SUNBURY, Pennsylvania — In a Sept. 18 story about the sentencing of a couple who lured a stranger to his death with a Craigslist ad, The Associated Press erroneously reported how The Daily Item newspaper interviewed one of the defendants. It was conducted in person, not by telephone. The story also incorrectly reported when an earlier interview by the newspaper with the same defendant took place. It was in February, not April.
A corrected version of the story is below:
Couple in Craigslist slaying sentenced to life
Victim's relatives voice anger, pain as newlyweds who admitted to killing draw life sentences
By PETER JACKSON
SUNBURY, Pennsylvania — A newlywed couple whose Craigslist ad lured a stranger to his death were sentenced Thursday to life in prison without parole by a judge who said their "permanent removal" from society is appropriate.
Neither 19-year-old Miranda Barbour nor her 22-year-old husband, Elytte, displayed emotion as they sat with their lawyers in the courtroom while some of the victim's relatives described the grief and pain they have experience since the Nov. 11 murder.
"Even if they each serve 50 years, they still will not feel any guilt or sympathy," said Holly LaFerrara, the victim's sister. "They completely lack empathy. They have no conscience, no remorse and no moral compass.
"They lack the most basic element of humanity," she said. "These are two fundamentally flawed people who are rotten to the core."
Elytte Barbour read a written apology in court but said he could not explain his participating in what he acknowledged was "a senseless crime."
"It is not the person who I am," he said. "It's not the person I want to be."
Miranda Barbour didn't address the judge.
The couple pleaded guilty last month to second-degree murder, which carries a mandatory life sentence, in a plea deal that ruled out the death penalty.
They were married in North Carolina and moved to central Pennsylvania about three weeks before they met up with the victim, Troy LaFerrara, 42, of Port Trevorton, when he responded to an ad offering female companionship.
On the day LaFerrara was killed, Miranda Barbour picked him up a mall in Selinsgrove and drove to Sunbury while Elytte hid on the back seat under a blanket. Once they parked, Elytte Barbour emerged from his hiding place and held a cord tight against LaFerrara's neck while his petite wife stabbed the 6-foot-2, 278-pound man about 20 times. They dumped his body in an alley.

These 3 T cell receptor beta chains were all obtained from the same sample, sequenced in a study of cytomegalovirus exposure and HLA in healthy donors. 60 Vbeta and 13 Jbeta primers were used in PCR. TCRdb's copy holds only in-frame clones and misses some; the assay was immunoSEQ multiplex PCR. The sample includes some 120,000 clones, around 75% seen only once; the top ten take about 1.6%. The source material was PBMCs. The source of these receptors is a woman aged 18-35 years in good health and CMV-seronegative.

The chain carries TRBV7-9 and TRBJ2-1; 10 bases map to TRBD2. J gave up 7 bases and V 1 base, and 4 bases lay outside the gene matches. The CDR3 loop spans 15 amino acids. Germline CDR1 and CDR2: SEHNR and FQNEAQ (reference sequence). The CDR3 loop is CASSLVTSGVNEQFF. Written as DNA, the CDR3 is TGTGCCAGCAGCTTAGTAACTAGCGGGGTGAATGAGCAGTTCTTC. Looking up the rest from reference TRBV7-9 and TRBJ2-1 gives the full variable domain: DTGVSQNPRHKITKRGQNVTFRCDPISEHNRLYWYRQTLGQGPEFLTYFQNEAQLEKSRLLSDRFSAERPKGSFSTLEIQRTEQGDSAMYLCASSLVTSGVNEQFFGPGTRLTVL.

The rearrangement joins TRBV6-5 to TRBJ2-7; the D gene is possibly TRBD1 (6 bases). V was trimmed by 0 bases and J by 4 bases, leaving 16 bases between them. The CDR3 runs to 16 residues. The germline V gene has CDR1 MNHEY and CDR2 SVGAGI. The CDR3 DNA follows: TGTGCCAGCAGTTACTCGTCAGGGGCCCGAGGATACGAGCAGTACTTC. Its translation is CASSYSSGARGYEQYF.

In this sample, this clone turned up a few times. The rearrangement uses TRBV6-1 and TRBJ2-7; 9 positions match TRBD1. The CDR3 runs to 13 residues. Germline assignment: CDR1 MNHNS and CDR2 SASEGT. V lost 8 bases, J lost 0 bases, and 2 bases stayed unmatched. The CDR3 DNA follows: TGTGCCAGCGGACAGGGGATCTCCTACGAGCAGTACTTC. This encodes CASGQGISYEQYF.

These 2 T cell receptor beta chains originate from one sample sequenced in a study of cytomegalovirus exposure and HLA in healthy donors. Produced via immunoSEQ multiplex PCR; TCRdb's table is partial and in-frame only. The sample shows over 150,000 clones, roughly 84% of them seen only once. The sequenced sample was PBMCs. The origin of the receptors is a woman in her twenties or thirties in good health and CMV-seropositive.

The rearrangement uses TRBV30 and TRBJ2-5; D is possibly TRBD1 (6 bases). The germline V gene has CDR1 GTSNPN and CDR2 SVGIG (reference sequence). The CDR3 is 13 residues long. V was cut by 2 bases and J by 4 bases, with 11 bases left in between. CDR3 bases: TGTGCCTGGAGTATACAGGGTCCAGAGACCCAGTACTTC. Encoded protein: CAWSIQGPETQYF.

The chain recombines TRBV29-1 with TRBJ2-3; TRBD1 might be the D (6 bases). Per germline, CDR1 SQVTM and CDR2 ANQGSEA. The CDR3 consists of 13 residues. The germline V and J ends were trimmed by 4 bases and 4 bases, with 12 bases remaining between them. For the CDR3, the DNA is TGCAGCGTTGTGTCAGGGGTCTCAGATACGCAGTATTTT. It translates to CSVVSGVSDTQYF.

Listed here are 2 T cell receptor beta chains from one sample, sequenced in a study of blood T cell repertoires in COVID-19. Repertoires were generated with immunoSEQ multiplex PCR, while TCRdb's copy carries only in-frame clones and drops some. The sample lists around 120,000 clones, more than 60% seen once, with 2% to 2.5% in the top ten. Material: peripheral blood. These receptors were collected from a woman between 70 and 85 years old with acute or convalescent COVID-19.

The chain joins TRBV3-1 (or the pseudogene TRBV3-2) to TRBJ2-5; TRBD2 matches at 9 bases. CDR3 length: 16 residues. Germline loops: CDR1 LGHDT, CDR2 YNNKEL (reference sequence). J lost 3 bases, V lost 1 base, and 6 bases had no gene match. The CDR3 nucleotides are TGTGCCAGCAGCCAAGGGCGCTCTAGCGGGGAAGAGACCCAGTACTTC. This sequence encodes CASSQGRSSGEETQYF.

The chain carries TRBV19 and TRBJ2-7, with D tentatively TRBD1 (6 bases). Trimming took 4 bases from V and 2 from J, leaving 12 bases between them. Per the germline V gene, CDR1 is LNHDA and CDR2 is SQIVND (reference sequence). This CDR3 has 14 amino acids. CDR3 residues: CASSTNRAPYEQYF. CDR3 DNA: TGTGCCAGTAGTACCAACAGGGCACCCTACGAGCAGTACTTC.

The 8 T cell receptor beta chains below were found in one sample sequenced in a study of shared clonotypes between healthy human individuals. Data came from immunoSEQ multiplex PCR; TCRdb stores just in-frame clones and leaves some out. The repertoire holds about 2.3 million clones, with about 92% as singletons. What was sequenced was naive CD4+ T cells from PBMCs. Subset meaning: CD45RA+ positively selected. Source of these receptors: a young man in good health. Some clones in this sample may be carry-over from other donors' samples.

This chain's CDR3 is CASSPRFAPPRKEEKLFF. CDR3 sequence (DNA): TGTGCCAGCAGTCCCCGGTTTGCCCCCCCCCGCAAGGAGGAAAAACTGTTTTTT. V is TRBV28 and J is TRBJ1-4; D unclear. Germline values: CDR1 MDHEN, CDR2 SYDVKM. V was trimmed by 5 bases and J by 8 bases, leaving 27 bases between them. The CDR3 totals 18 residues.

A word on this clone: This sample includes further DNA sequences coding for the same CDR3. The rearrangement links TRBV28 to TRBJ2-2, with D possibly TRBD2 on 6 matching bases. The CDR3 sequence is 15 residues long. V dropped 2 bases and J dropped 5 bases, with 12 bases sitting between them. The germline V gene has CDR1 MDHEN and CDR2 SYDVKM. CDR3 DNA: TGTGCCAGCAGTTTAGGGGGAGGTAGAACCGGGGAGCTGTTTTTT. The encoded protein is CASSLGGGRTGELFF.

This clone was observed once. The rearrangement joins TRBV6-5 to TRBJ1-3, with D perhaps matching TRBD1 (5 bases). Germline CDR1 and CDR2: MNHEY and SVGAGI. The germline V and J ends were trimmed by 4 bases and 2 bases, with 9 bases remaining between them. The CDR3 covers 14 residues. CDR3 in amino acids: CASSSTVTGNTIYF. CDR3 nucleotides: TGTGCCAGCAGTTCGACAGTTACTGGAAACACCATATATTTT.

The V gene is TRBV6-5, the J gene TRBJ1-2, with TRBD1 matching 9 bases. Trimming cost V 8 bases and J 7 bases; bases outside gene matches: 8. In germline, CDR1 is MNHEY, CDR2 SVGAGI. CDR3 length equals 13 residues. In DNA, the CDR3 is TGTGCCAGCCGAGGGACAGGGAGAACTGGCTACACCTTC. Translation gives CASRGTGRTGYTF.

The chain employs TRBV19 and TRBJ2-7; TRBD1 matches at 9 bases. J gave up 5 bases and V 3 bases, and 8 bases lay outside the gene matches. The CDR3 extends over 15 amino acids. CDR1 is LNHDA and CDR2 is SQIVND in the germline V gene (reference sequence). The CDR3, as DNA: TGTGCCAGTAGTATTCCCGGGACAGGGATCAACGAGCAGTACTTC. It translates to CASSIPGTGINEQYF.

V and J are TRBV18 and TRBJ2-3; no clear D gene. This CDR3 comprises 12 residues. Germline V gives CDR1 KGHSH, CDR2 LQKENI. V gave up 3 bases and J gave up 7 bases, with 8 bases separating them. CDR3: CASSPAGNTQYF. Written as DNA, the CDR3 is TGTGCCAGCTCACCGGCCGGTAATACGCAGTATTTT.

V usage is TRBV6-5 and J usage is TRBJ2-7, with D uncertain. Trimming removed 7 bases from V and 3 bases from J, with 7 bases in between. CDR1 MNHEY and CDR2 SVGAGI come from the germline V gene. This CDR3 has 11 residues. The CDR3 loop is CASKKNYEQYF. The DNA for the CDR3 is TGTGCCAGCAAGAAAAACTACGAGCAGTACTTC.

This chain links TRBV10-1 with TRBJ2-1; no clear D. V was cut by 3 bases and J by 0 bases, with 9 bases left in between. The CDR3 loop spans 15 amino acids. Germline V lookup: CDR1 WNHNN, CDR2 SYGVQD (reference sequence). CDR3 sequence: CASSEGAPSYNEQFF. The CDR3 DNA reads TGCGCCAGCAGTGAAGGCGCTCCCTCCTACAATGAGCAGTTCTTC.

Miranda Barbour initially denied knowing LaFerrara, but changed her story when police obtained records showing that the last call to his cellphone came from hers, authorities said.
Elytte Barbour told police the couple killed LaFerrara because they wanted to kill someone together.
In February, Miranda Barbour gained some notoriety when she claimed in an interview with the Sunbury newspaper, The Daily Item, that she had killed at least 22 other people in Alaska, Texas, North Carolina and California over six years as part of her involvement in a satanic cult.
Police said they couldn't substantiate her claims. But in a Monday interview with The Daily Item at Muncy State Prison, Miranda Barbour stood by them.
The newspaper published a story about the interview Thursday after sentencing. In it, she also asserted that her husband was supposed to have killed LaFerrara by strangulation but "he messed it up." She said LaFerrara broke free from the cord and was trying to escape from the moving car when she grabbed the knife and began stabbing him.
In separately sentencing the couple, Northumberland County Judge Charles Saylor said he found it difficult to comprehend their indifference to the value of human life.
"Poor Mr. LaFerrara had no idea what was about to happen simply by a Craigslist posting," the judge said.
"Justice is being served with your permanent removal from our community and society," Saylor said in sentencing Elytte Barbour.
LaFerrara's widow, Colleen, tearfully described her life without her husband, an avid outdoorsman who held a degree in civil engineering from Penn State.
"They showed him no mercy. They left him to die in an alley," she said. "He was a sweet and gentle man who would never have hurt anyone."